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Universities Drive VR/AR Research with Leap Motion


Universities, with their leading roles in research, training and applications, are the earliest adopters of Virtual Reality and Augmented Reality. Even in the third age of VR, when the technology is more affordable, small, convenient and powerful enough that the mass consumers can own it, universities are still at the very forefront of VR research and development.

Virtual reality was born in universities and survived through multiple waves of innovation, failure, and rebirth.

VR First Network recently conducted a survey of 553 universities around the world about what is going on in the space, and what technologies the next generation of students are using right now. This survey reveals some interesting facts.

Highlights: VR/AR in Universities

  • The number of VR headsets at universities has quadrupled since July 2016.
  • 71% of universities own augmented reality headsets. 43% of those are the Microsoft Hololens.
  • There are roughly as many Rift DK1 and DK2 units combined floating around as HTC Vives.
  • 59% of universities have Leap Motion Controllers. That’s more than 5 times any other input device!
  • Gaming and education dominate. However, 25% of universities have projects in psychology, history, healthcare, or cinematic experiences.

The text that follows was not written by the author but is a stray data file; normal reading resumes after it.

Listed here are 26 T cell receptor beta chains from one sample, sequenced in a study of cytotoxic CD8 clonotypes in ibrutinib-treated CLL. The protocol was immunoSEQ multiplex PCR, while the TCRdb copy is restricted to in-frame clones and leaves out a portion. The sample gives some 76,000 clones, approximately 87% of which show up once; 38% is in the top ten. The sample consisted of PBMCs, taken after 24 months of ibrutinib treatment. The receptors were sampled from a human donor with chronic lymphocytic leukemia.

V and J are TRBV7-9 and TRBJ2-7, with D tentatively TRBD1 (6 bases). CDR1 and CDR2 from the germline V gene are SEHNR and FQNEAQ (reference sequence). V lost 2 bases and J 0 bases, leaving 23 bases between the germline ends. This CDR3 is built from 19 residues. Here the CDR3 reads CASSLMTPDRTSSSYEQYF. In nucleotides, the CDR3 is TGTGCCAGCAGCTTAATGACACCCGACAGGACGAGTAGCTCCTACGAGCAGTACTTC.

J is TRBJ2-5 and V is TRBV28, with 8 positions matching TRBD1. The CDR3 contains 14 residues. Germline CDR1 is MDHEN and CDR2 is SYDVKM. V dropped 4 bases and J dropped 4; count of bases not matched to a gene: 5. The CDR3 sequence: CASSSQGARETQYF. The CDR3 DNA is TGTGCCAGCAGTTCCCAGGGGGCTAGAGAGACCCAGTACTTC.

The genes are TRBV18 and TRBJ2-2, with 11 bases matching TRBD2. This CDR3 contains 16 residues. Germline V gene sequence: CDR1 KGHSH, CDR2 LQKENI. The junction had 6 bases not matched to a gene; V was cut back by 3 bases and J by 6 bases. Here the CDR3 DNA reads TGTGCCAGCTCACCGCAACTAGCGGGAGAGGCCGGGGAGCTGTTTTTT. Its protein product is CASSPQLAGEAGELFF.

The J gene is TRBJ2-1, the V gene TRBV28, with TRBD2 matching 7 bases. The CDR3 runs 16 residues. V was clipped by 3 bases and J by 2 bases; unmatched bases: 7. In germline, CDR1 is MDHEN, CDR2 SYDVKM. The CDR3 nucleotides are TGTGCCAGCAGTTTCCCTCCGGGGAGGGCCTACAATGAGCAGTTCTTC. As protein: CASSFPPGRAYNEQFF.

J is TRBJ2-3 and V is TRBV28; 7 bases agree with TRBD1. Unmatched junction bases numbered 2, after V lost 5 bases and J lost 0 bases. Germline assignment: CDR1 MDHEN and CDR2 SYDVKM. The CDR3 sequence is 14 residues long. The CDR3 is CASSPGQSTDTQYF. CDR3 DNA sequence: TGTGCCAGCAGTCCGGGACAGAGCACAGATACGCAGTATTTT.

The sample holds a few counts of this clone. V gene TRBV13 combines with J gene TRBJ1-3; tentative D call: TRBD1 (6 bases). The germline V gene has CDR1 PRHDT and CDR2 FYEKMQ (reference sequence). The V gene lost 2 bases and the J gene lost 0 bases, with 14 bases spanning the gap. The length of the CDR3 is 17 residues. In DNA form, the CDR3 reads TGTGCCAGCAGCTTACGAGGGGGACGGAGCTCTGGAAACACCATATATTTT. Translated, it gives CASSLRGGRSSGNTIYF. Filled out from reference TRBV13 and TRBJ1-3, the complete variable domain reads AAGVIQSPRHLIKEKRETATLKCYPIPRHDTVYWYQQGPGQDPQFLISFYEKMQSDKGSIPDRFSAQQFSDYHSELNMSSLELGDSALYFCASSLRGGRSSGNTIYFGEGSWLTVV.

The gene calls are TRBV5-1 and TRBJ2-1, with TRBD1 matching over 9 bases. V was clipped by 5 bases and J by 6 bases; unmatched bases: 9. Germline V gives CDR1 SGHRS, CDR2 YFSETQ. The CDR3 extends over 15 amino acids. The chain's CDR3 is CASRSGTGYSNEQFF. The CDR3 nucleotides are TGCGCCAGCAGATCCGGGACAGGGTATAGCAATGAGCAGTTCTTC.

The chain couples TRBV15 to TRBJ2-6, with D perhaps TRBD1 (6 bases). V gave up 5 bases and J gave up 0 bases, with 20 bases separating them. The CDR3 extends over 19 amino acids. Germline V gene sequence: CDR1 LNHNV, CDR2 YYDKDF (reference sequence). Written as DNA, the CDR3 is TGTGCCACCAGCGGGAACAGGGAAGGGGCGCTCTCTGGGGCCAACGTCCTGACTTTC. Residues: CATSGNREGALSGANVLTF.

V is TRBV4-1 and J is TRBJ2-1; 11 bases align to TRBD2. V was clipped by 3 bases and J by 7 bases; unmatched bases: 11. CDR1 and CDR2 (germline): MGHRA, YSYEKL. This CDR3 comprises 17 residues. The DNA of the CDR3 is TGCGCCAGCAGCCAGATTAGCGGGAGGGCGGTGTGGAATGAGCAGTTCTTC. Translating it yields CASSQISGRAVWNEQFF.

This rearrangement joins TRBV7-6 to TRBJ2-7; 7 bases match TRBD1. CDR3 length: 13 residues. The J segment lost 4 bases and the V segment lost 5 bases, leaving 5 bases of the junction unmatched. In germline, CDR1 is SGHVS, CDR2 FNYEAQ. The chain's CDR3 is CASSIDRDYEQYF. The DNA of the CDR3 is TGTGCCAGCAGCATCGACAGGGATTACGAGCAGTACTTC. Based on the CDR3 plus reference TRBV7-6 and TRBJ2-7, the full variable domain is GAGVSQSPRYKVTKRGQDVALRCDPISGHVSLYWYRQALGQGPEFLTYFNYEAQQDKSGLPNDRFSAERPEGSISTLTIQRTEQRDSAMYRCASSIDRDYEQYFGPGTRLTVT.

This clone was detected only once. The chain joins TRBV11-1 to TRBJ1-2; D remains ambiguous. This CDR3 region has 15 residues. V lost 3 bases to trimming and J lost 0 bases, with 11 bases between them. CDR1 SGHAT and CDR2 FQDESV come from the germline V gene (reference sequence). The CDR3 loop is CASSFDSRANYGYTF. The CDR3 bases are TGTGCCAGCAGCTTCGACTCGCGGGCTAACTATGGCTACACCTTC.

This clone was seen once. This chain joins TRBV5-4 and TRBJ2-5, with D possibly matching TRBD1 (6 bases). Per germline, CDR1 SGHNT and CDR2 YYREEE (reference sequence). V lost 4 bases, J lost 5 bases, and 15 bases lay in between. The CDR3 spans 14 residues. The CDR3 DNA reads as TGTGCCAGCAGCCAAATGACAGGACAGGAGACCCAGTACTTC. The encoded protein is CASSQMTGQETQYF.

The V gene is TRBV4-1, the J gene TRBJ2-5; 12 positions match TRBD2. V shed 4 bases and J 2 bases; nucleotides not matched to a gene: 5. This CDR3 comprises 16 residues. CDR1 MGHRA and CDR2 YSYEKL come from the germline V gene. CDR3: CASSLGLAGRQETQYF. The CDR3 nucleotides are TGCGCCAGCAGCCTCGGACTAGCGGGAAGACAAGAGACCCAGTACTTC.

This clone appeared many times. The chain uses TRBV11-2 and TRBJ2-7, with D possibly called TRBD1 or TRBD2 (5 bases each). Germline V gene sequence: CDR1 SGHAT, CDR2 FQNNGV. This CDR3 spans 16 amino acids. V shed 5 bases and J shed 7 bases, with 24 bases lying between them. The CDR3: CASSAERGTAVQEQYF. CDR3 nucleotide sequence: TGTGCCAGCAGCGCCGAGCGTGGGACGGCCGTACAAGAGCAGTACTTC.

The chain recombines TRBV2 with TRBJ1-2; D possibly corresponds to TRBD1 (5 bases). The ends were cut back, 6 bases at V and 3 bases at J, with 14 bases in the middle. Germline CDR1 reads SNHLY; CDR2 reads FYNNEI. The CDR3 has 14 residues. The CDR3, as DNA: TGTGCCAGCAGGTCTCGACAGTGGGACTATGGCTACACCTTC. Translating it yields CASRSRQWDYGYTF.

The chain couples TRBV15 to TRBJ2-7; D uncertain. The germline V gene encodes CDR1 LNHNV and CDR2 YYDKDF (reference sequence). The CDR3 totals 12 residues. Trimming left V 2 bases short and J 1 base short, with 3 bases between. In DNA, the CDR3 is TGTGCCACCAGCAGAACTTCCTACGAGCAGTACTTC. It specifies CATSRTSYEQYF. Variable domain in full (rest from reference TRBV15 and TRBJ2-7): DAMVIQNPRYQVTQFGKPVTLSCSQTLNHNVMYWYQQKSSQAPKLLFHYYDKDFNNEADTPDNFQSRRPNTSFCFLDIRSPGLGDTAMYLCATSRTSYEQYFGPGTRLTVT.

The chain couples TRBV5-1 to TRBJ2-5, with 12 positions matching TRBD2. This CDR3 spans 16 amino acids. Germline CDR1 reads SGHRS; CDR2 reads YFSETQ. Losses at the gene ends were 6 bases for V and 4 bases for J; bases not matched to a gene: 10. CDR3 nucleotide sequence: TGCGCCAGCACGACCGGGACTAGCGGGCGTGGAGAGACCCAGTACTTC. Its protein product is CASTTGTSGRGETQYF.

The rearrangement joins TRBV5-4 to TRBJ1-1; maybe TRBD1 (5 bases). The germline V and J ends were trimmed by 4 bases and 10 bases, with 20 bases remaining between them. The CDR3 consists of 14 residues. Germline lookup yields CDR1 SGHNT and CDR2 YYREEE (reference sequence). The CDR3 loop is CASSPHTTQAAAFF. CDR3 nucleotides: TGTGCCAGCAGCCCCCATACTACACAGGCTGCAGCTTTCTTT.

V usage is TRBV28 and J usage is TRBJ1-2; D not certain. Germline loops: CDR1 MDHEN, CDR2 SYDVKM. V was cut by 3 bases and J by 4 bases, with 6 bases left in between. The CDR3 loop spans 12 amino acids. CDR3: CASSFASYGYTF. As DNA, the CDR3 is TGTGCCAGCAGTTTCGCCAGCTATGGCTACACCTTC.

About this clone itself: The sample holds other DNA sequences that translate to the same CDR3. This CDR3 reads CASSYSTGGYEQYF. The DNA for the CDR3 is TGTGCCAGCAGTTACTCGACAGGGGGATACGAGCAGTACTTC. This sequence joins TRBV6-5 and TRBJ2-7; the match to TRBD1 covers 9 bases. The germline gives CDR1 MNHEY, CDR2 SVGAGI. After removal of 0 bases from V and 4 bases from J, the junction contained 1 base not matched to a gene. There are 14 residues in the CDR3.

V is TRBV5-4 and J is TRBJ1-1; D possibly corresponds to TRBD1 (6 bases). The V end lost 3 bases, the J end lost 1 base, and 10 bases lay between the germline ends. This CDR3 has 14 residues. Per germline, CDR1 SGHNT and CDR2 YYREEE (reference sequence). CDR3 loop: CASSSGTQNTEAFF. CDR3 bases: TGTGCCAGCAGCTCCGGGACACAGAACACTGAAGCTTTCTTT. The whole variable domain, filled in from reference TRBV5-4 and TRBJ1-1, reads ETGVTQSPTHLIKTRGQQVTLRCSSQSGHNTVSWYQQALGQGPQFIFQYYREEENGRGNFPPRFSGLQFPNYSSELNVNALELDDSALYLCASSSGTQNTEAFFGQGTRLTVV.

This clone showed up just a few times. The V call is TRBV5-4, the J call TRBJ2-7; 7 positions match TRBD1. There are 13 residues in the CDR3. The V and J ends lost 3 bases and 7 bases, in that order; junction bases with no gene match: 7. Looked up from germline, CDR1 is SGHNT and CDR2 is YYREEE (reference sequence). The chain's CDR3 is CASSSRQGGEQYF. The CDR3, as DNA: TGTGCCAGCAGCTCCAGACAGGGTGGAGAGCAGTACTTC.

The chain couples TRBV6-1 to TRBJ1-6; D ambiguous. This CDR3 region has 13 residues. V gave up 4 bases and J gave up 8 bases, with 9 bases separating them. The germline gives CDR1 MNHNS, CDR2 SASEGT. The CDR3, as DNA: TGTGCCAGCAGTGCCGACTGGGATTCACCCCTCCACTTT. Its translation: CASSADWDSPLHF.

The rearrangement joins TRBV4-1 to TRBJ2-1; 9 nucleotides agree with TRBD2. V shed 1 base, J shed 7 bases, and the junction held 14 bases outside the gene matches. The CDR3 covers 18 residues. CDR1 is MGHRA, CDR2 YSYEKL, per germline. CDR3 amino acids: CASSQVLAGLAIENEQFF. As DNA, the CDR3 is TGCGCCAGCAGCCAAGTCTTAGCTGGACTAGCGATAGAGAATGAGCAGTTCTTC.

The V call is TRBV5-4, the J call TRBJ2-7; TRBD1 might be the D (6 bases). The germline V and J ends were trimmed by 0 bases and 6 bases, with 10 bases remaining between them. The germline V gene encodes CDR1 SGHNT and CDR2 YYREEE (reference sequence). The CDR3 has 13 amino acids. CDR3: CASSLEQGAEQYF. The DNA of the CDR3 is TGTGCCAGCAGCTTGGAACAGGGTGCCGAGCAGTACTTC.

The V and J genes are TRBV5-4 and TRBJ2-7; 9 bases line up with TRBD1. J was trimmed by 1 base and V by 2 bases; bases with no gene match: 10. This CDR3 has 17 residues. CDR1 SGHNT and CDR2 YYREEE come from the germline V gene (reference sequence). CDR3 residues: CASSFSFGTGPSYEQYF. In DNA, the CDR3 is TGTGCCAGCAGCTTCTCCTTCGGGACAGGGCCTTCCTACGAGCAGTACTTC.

• NVIDIA and Intel dominate GPUs and CPUs, respectively.

*Content Credit: Alex Colgan (Blog.LeapMotion)

Leap Motion

Leap Motion is a computer hardware sensor device that supports hand and finger motions as input, analogous to a mouse but requires no hand contact or touching, manufactured and marketed by Leap Motion, Inc. In 2016, the company released new software designed for hand tracking in virtual reality.

Leap Motion, VR, Hand tracking


The Leap Motion controller is a small USB peripheral device which is designed to be placed on a physical desktop, facing upward. It can also be mounted onto a virtual reality headset. Using two monochromatic IR cameras and three infrared LEDs, the device observes a roughly hemispherical area, to a distance of about 1 meter. The LEDs generate pattern-less IR light and the cameras generate almost 200 frames per second of reflected data. This is then sent through a USB cable to the host computer, where it is analyzed by the Leap Motion software using “complex maths” in a way that has not been disclosed by the company, in some way synthesizing 3D position data by comparing the 2D frames generated by the two cameras. In a 2013 study, the overall average accuracy of the controller was shown to be 0.7 millimeters.

*Content credit: Wikipedia

(Click for larger version, or download the PDF.)

Image Credit: VRFirst


Erick Tran
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